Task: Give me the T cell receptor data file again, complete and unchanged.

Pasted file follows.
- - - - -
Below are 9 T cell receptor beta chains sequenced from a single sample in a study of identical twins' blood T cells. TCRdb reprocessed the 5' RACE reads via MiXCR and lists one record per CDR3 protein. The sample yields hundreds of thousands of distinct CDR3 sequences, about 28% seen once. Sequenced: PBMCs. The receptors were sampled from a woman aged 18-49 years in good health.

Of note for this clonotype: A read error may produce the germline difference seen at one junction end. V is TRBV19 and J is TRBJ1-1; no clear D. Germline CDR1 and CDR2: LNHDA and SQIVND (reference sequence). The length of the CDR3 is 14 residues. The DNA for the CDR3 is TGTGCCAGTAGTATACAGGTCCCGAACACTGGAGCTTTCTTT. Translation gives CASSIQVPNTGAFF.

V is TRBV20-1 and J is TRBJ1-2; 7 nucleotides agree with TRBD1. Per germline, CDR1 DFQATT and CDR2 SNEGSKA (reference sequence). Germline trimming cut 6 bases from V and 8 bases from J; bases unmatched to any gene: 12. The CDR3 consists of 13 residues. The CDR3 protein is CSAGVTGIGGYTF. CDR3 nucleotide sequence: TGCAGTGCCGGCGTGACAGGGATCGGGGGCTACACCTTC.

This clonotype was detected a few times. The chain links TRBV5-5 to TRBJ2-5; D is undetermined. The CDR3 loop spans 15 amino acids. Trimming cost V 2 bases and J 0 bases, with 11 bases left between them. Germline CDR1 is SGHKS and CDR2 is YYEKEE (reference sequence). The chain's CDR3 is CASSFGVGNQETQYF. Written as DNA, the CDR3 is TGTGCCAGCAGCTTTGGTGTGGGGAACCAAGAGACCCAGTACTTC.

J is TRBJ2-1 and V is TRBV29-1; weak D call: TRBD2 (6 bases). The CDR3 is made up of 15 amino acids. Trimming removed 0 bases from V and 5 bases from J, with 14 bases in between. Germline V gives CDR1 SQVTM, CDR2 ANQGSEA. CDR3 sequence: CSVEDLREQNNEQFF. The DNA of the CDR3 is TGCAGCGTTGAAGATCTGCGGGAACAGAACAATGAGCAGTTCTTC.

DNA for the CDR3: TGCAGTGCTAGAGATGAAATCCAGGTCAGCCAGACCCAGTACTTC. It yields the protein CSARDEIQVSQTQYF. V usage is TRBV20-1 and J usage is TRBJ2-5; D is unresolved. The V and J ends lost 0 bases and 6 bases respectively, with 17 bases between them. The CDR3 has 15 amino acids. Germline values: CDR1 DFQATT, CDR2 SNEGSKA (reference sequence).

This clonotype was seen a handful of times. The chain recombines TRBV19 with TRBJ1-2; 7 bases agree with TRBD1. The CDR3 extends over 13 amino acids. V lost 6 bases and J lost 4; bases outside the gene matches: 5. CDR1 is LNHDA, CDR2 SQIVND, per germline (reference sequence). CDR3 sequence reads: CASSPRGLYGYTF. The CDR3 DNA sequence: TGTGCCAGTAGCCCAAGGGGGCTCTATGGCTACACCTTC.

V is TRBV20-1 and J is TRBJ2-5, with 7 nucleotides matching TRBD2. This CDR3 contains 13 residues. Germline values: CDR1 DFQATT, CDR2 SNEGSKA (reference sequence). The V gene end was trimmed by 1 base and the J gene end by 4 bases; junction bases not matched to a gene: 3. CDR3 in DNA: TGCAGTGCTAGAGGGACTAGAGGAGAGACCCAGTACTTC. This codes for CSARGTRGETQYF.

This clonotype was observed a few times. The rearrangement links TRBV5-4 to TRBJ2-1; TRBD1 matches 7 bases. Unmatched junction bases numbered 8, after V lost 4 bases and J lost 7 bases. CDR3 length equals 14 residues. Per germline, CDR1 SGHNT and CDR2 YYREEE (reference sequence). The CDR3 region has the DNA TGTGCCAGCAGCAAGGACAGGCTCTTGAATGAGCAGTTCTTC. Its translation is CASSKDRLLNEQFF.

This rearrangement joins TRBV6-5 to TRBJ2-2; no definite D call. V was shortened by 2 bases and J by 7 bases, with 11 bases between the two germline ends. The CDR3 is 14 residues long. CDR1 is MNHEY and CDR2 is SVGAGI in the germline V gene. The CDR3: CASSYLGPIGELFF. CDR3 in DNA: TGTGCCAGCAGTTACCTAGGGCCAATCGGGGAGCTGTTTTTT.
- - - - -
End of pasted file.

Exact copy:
Below are 9 T cell receptor beta chains sequenced from a single sample in a study of identical twins' blood T cells. TCRdb reprocessed the 5' RACE reads via MiXCR and lists one record per CDR3 protein. The sample yields hundreds of thousands of distinct CDR3 sequences, about 28% seen once. Sequenced: PBMCs. The receptors were sampled from a woman aged 18-49 years in good health.

Of note for this clonotype: A read error may produce the germline difference seen at one junction end. V is TRBV19 and J is TRBJ1-1; no clear D. Germline CDR1 and CDR2: LNHDA and SQIVND (reference sequence). The length of the CDR3 is 14 residues. The DNA for the CDR3 is TGTGCCAGTAGTATACAGGTCCCGAACACTGGAGCTTTCTTT. Translation gives CASSIQVPNTGAFF.

V is TRBV20-1 and J is TRBJ1-2; 7 nucleotides agree with TRBD1. Per germline, CDR1 DFQATT and CDR2 SNEGSKA (reference sequence). Germline trimming cut 6 bases from V and 8 bases from J; bases unmatched to any gene: 12. The CDR3 consists of 13 residues. The CDR3 protein is CSAGVTGIGGYTF. CDR3 nucleotide sequence: TGCAGTGCCGGCGTGACAGGGATCGGGGGCTACACCTTC.

This clonotype was detected a few times. The chain links TRBV5-5 to TRBJ2-5; D is undetermined. The CDR3 loop spans 15 amino acids. Trimming cost V 2 bases and J 0 bases, with 11 bases left between them. Germline CDR1 is SGHKS and CDR2 is YYEKEE (reference sequence). The chain's CDR3 is CASSFGVGNQETQYF. Written as DNA, the CDR3 is TGTGCCAGCAGCTTTGGTGTGGGGAACCAAGAGACCCAGTACTTC.

J is TRBJ2-1 and V is TRBV29-1; weak D call: TRBD2 (6 bases). The CDR3 is made up of 15 amino acids. Trimming removed 0 bases from V and 5 bases from J, with 14 bases in between. Germline V gives CDR1 SQVTM, CDR2 ANQGSEA. CDR3 sequence: CSVEDLREQNNEQFF. The DNA of the CDR3 is TGCAGCGTTGAAGATCTGCGGGAACAGAACAATGAGCAGTTCTTC.

DNA for the CDR3: TGCAGTGCTAGAGATGAAATCCAGGTCAGCCAGACCCAGTACTTC. It yields the protein CSARDEIQVSQTQYF. V usage is TRBV20-1 and J usage is TRBJ2-5; D is unresolved. The V and J ends lost 0 bases and 6 bases respectively, with 17 bases between them. The CDR3 has 15 amino acids. Germline values: CDR1 DFQATT, CDR2 SNEGSKA (reference sequence).

This clonotype was seen a handful of times. The chain recombines TRBV19 with TRBJ1-2; 7 bases agree with TRBD1. The CDR3 extends over 13 amino acids. V lost 6 bases and J lost 4; bases outside the gene matches: 5. CDR1 is LNHDA, CDR2 SQIVND, per germline (reference sequence). CDR3 sequence reads: CASSPRGLYGYTF. The CDR3 DNA sequence: TGTGCCAGTAGCCCAAGGGGGCTCTATGGCTACACCTTC.

V is TRBV20-1 and J is TRBJ2-5, with 7 nucleotides matching TRBD2. This CDR3 contains 13 residues. Germline values: CDR1 DFQATT, CDR2 SNEGSKA (reference sequence). The V gene end was trimmed by 1 base and the J gene end by 4 bases; junction bases not matched to a gene: 3. CDR3 in DNA: TGCAGTGCTAGAGGGACTAGAGGAGAGACCCAGTACTTC. This codes for CSARGTRGETQYF.

This clonotype was observed a few times. The rearrangement links TRBV5-4 to TRBJ2-1; TRBD1 matches 7 bases. Unmatched junction bases numbered 8, after V lost 4 bases and J lost 7 bases. CDR3 length equals 14 residues. Per germline, CDR1 SGHNT and CDR2 YYREEE (reference sequence). The CDR3 region has the DNA TGTGCCAGCAGCAAGGACAGGCTCTTGAATGAGCAGTTCTTC. Its translation is CASSKDRLLNEQFF.

This rearrangement joins TRBV6-5 to TRBJ2-2; no definite D call. V was shortened by 2 bases and J by 7 bases, with 11 bases between the two germline ends. The CDR3 is 14 residues long. CDR1 is MNHEY and CDR2 is SVGAGI in the germline V gene. The CDR3: CASSYLGPIGELFF. CDR3 in DNA: TGTGCCAGCAGTTACCTAGGGCCAATCGGGGAGCTGTTTTTT.